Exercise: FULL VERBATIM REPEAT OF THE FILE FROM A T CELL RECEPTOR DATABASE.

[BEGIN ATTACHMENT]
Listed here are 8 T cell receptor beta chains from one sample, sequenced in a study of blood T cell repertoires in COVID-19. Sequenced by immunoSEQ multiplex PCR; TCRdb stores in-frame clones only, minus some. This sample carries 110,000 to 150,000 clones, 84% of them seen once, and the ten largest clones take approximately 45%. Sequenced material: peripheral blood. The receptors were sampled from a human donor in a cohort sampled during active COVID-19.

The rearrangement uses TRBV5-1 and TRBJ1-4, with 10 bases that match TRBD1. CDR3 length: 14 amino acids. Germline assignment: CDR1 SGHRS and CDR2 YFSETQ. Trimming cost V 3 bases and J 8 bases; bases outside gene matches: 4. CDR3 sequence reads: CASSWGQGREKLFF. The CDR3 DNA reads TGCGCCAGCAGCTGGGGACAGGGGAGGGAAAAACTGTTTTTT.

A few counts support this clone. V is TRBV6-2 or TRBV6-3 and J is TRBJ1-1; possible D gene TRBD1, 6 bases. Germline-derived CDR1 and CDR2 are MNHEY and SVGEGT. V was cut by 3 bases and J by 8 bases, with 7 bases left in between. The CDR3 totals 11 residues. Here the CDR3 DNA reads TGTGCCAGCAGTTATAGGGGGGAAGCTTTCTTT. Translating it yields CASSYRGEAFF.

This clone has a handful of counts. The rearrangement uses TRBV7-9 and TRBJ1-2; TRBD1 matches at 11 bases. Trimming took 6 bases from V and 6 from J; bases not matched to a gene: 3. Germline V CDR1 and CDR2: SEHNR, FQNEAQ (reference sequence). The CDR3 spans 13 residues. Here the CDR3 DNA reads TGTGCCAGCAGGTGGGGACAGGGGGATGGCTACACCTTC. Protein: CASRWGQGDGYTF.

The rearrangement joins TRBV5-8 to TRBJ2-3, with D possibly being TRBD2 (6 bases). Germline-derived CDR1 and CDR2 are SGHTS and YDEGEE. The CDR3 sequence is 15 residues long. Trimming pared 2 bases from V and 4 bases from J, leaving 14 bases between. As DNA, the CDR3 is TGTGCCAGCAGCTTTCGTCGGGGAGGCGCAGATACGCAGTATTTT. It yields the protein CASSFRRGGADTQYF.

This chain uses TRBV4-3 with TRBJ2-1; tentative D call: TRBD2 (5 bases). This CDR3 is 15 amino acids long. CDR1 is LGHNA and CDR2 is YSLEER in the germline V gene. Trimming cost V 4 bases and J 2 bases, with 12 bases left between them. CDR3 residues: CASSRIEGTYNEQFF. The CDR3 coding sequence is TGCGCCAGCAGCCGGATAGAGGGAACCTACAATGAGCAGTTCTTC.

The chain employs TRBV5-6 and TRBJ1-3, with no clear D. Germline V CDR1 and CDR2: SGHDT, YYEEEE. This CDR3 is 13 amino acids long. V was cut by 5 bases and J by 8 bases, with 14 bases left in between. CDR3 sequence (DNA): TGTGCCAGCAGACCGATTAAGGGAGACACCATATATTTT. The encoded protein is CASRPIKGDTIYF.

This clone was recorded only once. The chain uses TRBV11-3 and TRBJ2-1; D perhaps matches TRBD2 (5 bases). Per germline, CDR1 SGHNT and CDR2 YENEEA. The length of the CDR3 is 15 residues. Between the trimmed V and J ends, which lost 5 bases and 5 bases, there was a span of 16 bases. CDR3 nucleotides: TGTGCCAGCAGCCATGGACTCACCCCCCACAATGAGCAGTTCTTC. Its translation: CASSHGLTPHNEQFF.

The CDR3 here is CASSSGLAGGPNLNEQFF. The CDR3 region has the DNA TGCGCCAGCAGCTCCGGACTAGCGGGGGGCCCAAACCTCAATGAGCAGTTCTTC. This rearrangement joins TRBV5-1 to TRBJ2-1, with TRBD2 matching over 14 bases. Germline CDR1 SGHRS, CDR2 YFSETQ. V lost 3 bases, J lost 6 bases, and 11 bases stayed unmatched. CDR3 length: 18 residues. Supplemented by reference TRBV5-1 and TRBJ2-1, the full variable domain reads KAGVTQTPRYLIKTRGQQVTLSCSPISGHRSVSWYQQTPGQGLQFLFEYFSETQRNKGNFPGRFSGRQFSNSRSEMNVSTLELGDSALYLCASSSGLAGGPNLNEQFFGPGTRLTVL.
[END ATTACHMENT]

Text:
Listed here are 8 T cell receptor beta chains from one sample, sequenced in a study of blood T cell repertoires in COVID-19. Sequenced by immunoSEQ multiplex PCR; TCRdb stores in-frame clones only, minus some. This sample carries 110,000 to 150,000 clones, 84% of them seen once, and the ten largest clones take approximately 45%. Sequenced material: peripheral blood. The receptors were sampled from a human donor in a cohort sampled during active COVID-19.

The rearrangement uses TRBV5-1 and TRBJ1-4, with 10 bases that match TRBD1. CDR3 length: 14 amino acids. Germline assignment: CDR1 SGHRS and CDR2 YFSETQ. Trimming cost V 3 bases and J 8 bases; bases outside gene matches: 4. CDR3 sequence reads: CASSWGQGREKLFF. The CDR3 DNA reads TGCGCCAGCAGCTGGGGACAGGGGAGGGAAAAACTGTTTTTT.

A few counts support this clone. V is TRBV6-2 or TRBV6-3 and J is TRBJ1-1; possible D gene TRBD1, 6 bases. Germline-derived CDR1 and CDR2 are MNHEY and SVGEGT. V was cut by 3 bases and J by 8 bases, with 7 bases left in between. The CDR3 totals 11 residues. Here the CDR3 DNA reads TGTGCCAGCAGTTATAGGGGGGAAGCTTTCTTT. Translating it yields CASSYRGEAFF.

This clone has a handful of counts. The rearrangement uses TRBV7-9 and TRBJ1-2; TRBD1 matches at 11 bases. Trimming took 6 bases from V and 6 from J; bases not matched to a gene: 3. Germline V CDR1 and CDR2: SEHNR, FQNEAQ (reference sequence). The CDR3 spans 13 residues. Here the CDR3 DNA reads TGTGCCAGCAGGTGGGGACAGGGGGATGGCTACACCTTC. Protein: CASRWGQGDGYTF.

The rearrangement joins TRBV5-8 to TRBJ2-3, with D possibly being TRBD2 (6 bases). Germline-derived CDR1 and CDR2 are SGHTS and YDEGEE. The CDR3 sequence is 15 residues long. Trimming pared 2 bases from V and 4 bases from J, leaving 14 bases between. As DNA, the CDR3 is TGTGCCAGCAGCTTTCGTCGGGGAGGCGCAGATACGCAGTATTTT. It yields the protein CASSFRRGGADTQYF.

This chain uses TRBV4-3 with TRBJ2-1; tentative D call: TRBD2 (5 bases). This CDR3 is 15 amino acids long. CDR1 is LGHNA and CDR2 is YSLEER in the germline V gene. Trimming cost V 4 bases and J 2 bases, with 12 bases left between them. CDR3 residues: CASSRIEGTYNEQFF. The CDR3 coding sequence is TGCGCCAGCAGCCGGATAGAGGGAACCTACAATGAGCAGTTCTTC.

The chain employs TRBV5-6 and TRBJ1-3, with no clear D. Germline V CDR1 and CDR2: SGHDT, YYEEEE. This CDR3 is 13 amino acids long. V was cut by 5 bases and J by 8 bases, with 14 bases left in between. CDR3 sequence (DNA): TGTGCCAGCAGACCGATTAAGGGAGACACCATATATTTT. The encoded protein is CASRPIKGDTIYF.

This clone was recorded only once. The chain uses TRBV11-3 and TRBJ2-1; D perhaps matches TRBD2 (5 bases). Per germline, CDR1 SGHNT and CDR2 YENEEA. The length of the CDR3 is 15 residues. Between the trimmed V and J ends, which lost 5 bases and 5 bases, there was a span of 16 bases. CDR3 nucleotides: TGTGCCAGCAGCCATGGACTCACCCCCCACAATGAGCAGTTCTTC. Its translation: CASSHGLTPHNEQFF.

The CDR3 here is CASSSGLAGGPNLNEQFF. The CDR3 region has the DNA TGCGCCAGCAGCTCCGGACTAGCGGGGGGCCCAAACCTCAATGAGCAGTTCTTC. This rearrangement joins TRBV5-1 to TRBJ2-1, with TRBD2 matching over 14 bases. Germline CDR1 SGHRS, CDR2 YFSETQ. V lost 3 bases, J lost 6 bases, and 11 bases stayed unmatched. CDR3 length: 18 residues. Supplemented by reference TRBV5-1 and TRBJ2-1, the full variable domain reads KAGVTQTPRYLIKTRGQQVTLSCSPISGHRSVSWYQQTPGQGLQFLFEYFSETQRNKGNFPGRFSGRQFSNSRSEMNVSTLELGDSALYLCASSSGLAGGPNLNEQFFGPGTRLTVL.